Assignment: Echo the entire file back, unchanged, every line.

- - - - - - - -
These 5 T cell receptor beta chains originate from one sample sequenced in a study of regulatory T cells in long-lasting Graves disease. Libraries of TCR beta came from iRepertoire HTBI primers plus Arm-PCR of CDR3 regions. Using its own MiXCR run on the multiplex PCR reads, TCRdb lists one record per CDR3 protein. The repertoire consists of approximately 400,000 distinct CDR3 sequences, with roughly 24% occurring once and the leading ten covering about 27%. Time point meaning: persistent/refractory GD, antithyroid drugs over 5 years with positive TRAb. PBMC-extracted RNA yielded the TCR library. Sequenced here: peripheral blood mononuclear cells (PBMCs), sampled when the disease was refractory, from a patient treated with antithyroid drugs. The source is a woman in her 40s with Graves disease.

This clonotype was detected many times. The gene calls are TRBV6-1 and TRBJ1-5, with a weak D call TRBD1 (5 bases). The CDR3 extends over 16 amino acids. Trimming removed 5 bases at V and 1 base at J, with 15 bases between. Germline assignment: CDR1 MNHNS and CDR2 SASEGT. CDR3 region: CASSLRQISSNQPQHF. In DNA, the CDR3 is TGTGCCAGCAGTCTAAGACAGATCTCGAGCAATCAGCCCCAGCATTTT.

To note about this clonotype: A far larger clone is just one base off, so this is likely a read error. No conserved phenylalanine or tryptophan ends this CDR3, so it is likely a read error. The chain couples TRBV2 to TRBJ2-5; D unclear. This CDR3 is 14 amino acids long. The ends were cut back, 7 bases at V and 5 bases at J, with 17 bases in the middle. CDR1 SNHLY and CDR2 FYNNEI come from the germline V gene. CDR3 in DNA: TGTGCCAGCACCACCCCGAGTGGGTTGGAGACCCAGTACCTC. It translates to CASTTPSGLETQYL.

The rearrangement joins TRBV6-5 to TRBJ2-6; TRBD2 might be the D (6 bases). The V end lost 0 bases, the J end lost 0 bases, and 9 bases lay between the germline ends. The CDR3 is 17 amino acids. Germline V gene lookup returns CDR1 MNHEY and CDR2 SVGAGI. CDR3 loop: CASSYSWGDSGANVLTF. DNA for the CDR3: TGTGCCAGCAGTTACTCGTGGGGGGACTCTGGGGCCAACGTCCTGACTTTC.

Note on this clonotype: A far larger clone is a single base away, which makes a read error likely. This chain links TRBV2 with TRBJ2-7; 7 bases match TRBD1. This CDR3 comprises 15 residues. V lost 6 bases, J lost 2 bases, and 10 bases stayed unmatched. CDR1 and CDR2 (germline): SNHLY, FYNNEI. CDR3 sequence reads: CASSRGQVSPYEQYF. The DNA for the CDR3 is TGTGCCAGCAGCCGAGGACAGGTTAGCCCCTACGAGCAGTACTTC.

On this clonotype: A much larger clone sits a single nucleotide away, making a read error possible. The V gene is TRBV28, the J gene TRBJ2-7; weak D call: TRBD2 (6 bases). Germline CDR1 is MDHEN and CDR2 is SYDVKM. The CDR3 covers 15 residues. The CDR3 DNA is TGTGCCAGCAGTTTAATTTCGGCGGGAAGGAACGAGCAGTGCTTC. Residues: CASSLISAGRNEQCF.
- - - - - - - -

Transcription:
These 5 T cell receptor beta chains originate from one sample sequenced in a study of regulatory T cells in long-lasting Graves disease. Libraries of TCR beta came from iRepertoire HTBI primers plus Arm-PCR of CDR3 regions. Using its own MiXCR run on the multiplex PCR reads, TCRdb lists one record per CDR3 protein. The repertoire consists of approximately 400,000 distinct CDR3 sequences, with roughly 24% occurring once and the leading ten covering about 27%. Time point meaning: persistent/refractory GD, antithyroid drugs over 5 years with positive TRAb. PBMC-extracted RNA yielded the TCR library. Sequenced here: peripheral blood mononuclear cells (PBMCs), sampled when the disease was refractory, from a patient treated with antithyroid drugs. The source is a woman in her 40s with Graves disease.

This clonotype was detected many times. The gene calls are TRBV6-1 and TRBJ1-5, with a weak D call TRBD1 (5 bases). The CDR3 extends over 16 amino acids. Trimming removed 5 bases at V and 1 base at J, with 15 bases between. Germline assignment: CDR1 MNHNS and CDR2 SASEGT. CDR3 region: CASSLRQISSNQPQHF. In DNA, the CDR3 is TGTGCCAGCAGTCTAAGACAGATCTCGAGCAATCAGCCCCAGCATTTT.

To note about this clonotype: A far larger clone is just one base off, so this is likely a read error. No conserved phenylalanine or tryptophan ends this CDR3, so it is likely a read error. The chain couples TRBV2 to TRBJ2-5; D unclear. This CDR3 is 14 amino acids long. The ends were cut back, 7 bases at V and 5 bases at J, with 17 bases in the middle. CDR1 SNHLY and CDR2 FYNNEI come from the germline V gene. CDR3 in DNA: TGTGCCAGCACCACCCCGAGTGGGTTGGAGACCCAGTACCTC. It translates to CASTTPSGLETQYL.

The rearrangement joins TRBV6-5 to TRBJ2-6; TRBD2 might be the D (6 bases). The V end lost 0 bases, the J end lost 0 bases, and 9 bases lay between the germline ends. The CDR3 is 17 amino acids. Germline V gene lookup returns CDR1 MNHEY and CDR2 SVGAGI. CDR3 loop: CASSYSWGDSGANVLTF. DNA for the CDR3: TGTGCCAGCAGTTACTCGTGGGGGGACTCTGGGGCCAACGTCCTGACTTTC.

Note on this clonotype: A far larger clone is a single base away, which makes a read error likely. This chain links TRBV2 with TRBJ2-7; 7 bases match TRBD1. This CDR3 comprises 15 residues. V lost 6 bases, J lost 2 bases, and 10 bases stayed unmatched. CDR1 and CDR2 (germline): SNHLY, FYNNEI. CDR3 sequence reads: CASSRGQVSPYEQYF. The DNA for the CDR3 is TGTGCCAGCAGCCGAGGACAGGTTAGCCCCTACGAGCAGTACTTC.

On this clonotype: A much larger clone sits a single nucleotide away, making a read error possible. The V gene is TRBV28, the J gene TRBJ2-7; weak D call: TRBD2 (6 bases). Germline CDR1 is MDHEN and CDR2 is SYDVKM. The CDR3 covers 15 residues. The CDR3 DNA is TGTGCCAGCAGTTTAATTTCGGCGGGAAGGAACGAGCAGTGCTTC. Residues: CASSLISAGRNEQCF.